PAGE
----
For Season 1 we had an insanely small budget. Our goal then, was to try and execute all of our ideas as resourcefully as possible. No matter what idea, whether Alien's enslaving the human race, or 5 versions of Lonny, we used the best version of CGI we knew (no matter how crappy) to bring those ideas to life.  

For Season 2, our goal was basically the same, only we hoped to push those boundaries by writing more complex and difficult ideas, and then use Season 1 as proof that, if given more money, we can still make it work. 

Another big goal was to continue to stretch the series, conceptually and emotionally -- to take risks. We have a lot more dramatic beats, including an entirely dramatic episode, an interactive episode, and an episode shot entirely from a first person POV. 

What can you reveal about the budget for season two? (Especially given the amount of location shooting that you did.) 

The budget was definitely bigger than Season 1, but we also tried to do so much more with it.  Our mentality going in was to put as much money as possible into what's going on in front of the camera. That meant we needed to keep the entire crew down to the bare BARE bones. At most we had a 12 person crew, usually it was about eight, and occasionally it was two or three. This was really the only way we could spend the amount of days we needed and afford the number of locations. Really, the biggest key to it all was the dedication of the cast and crew. We were so extremely fortunate to work with an amazingly talented group of people on this who put in so much time and effort way, way, way beyond the minimal amount we were able to pay them. It's because of their effort that we were able to achieve the scope for this season and we owe a lot to all of those that were a part of it.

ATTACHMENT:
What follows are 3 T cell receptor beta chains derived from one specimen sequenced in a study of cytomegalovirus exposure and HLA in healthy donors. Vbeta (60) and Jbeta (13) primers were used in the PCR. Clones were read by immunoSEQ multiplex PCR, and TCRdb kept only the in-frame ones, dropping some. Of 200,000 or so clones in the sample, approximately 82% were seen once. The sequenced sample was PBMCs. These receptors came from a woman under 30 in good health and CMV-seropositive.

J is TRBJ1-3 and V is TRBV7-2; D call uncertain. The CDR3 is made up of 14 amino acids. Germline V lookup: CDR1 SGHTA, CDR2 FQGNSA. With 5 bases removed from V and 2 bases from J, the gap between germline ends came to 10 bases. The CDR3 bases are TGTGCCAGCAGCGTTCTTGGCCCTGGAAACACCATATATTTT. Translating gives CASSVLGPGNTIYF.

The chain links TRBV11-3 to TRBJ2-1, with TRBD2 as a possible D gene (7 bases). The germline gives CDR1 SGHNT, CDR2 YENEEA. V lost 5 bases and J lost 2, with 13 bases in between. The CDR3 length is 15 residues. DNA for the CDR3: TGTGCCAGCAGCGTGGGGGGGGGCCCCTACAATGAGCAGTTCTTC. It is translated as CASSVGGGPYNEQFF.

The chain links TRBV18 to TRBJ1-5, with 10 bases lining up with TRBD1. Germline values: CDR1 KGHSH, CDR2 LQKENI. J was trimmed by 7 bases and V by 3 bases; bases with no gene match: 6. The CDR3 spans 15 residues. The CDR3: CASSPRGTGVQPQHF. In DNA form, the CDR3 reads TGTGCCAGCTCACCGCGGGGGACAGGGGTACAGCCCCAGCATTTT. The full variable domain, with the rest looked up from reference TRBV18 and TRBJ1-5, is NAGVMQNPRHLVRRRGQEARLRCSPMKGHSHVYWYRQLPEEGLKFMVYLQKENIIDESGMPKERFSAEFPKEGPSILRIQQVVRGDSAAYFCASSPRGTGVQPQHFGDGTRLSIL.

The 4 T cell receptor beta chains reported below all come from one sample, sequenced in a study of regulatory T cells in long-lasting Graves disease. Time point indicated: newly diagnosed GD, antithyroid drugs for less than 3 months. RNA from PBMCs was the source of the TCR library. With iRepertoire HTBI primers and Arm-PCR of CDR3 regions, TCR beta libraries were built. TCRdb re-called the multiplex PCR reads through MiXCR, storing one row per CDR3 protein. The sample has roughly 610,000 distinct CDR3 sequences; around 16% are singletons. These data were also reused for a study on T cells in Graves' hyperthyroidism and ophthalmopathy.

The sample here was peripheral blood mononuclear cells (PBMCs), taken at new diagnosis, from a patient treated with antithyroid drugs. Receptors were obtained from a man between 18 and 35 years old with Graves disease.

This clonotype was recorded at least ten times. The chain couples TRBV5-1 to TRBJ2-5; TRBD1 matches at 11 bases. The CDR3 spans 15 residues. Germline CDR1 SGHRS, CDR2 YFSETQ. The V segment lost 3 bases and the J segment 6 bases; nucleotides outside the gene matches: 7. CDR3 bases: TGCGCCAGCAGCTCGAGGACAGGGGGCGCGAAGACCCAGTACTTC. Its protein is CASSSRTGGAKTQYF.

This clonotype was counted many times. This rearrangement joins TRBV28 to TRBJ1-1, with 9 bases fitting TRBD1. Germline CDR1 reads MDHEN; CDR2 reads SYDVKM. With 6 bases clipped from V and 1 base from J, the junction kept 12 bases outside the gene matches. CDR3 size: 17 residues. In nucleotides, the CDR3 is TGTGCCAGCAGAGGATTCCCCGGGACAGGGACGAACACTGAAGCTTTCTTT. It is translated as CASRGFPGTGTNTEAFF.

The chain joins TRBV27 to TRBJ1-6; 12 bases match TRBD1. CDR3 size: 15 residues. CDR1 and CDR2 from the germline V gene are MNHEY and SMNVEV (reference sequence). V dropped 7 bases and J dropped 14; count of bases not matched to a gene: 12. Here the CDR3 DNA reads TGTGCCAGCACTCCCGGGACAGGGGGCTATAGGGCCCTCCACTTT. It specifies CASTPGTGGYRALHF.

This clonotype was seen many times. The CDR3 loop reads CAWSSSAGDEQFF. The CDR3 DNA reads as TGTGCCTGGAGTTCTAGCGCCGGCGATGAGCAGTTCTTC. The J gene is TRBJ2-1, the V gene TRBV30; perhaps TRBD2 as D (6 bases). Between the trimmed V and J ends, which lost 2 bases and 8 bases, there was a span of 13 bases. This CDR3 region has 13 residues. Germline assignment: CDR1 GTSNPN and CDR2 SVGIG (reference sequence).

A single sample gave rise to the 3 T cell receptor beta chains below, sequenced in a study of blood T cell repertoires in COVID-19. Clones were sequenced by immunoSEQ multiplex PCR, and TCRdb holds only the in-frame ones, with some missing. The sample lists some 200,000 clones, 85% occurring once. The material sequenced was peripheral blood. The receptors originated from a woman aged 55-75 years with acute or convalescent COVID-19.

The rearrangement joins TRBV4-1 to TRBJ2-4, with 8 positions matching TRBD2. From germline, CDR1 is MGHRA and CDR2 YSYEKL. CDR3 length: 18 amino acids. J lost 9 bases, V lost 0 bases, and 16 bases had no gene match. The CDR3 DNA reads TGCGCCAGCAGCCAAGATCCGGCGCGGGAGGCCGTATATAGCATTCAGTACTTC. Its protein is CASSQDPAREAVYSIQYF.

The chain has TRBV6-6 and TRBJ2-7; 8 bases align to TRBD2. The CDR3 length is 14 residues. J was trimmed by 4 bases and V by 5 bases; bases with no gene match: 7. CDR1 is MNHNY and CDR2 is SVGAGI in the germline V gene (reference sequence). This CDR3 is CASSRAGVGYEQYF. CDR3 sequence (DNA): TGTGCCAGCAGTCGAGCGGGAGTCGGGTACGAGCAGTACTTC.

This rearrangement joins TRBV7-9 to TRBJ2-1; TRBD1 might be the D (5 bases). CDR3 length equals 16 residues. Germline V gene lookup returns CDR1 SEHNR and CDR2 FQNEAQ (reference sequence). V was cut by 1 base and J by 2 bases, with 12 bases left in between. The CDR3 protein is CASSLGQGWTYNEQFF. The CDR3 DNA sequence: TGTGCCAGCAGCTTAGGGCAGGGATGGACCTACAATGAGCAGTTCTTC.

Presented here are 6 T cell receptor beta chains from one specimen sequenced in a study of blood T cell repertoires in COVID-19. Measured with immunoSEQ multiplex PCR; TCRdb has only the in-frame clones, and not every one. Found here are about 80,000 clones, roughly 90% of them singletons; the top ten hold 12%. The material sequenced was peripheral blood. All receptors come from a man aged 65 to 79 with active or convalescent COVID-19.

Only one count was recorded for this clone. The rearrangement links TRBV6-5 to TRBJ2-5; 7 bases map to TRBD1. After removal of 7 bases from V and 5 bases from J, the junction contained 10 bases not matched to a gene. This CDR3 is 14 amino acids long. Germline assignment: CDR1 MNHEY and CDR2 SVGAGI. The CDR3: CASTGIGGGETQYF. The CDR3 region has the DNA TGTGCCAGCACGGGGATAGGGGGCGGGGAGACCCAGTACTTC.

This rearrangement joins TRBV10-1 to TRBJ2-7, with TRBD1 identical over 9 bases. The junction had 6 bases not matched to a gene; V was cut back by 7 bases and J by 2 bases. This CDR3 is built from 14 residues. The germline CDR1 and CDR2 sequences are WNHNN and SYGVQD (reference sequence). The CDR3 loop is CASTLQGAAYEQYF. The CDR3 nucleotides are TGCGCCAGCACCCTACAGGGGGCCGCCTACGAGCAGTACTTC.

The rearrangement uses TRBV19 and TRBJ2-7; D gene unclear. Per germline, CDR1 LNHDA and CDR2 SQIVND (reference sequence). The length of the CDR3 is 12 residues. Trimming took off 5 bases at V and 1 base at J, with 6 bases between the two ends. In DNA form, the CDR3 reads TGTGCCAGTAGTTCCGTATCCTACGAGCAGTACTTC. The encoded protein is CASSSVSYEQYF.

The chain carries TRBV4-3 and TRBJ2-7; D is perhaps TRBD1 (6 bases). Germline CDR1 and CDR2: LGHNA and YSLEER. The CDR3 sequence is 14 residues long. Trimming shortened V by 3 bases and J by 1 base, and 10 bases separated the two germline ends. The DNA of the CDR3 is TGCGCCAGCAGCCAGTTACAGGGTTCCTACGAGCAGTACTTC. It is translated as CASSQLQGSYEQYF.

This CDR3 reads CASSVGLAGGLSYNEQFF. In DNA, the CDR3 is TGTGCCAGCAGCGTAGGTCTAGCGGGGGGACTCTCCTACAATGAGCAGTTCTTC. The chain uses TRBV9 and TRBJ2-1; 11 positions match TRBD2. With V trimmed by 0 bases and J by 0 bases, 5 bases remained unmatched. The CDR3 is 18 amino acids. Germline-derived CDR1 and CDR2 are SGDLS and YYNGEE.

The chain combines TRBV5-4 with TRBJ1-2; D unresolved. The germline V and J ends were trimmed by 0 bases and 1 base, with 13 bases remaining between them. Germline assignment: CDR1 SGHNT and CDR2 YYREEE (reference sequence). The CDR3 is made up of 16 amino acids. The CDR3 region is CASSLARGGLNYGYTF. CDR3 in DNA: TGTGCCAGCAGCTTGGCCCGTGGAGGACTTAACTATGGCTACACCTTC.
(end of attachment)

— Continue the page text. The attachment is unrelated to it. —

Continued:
How did the location shoots in Tokyo and New York come together? 

We knew from early on that we wanted to go to Tokyo to shoot a certain sequence in Season 2.  We figured that if we got any sort of budget, shooting in Tokyo would be the craziest way to expand the spirit of Lonny. It required a lot of coordination from the whole production team, but ultimately, only four crew members went (including us). Luckily, the two others that came along were multi-talented producers (one of which spoke Japanese) and they were able to help us both coordinate getting around and physically shoot it with us (our EP doubled as our Boom guy for the trip). In the end, we only brought equipment that we could get on a plane and were fortunate to be greeted by a very understanding and helpful Japanese Film Commission when we arrived— Arigatou Gozaimasu.  

New York was a slightly larger operation and a lot easier because we lived and shot Season 1 there. In a way it was like getting back to where Lonny began.  

How important was it for you to shoot on location, as opposed to creating what you needed in Los Angeles? 

Shooting on location is so important. It adds that level of detail and authenticity that is extremely difficult, and very expensive to replicate.  A funny thing we learned was that between location and permit costs in LA, it was actually less expensive to fly to Tokyo than it would have been for even one day on a backlot. 

Interview continues on next page, but check out the exclusive clip below: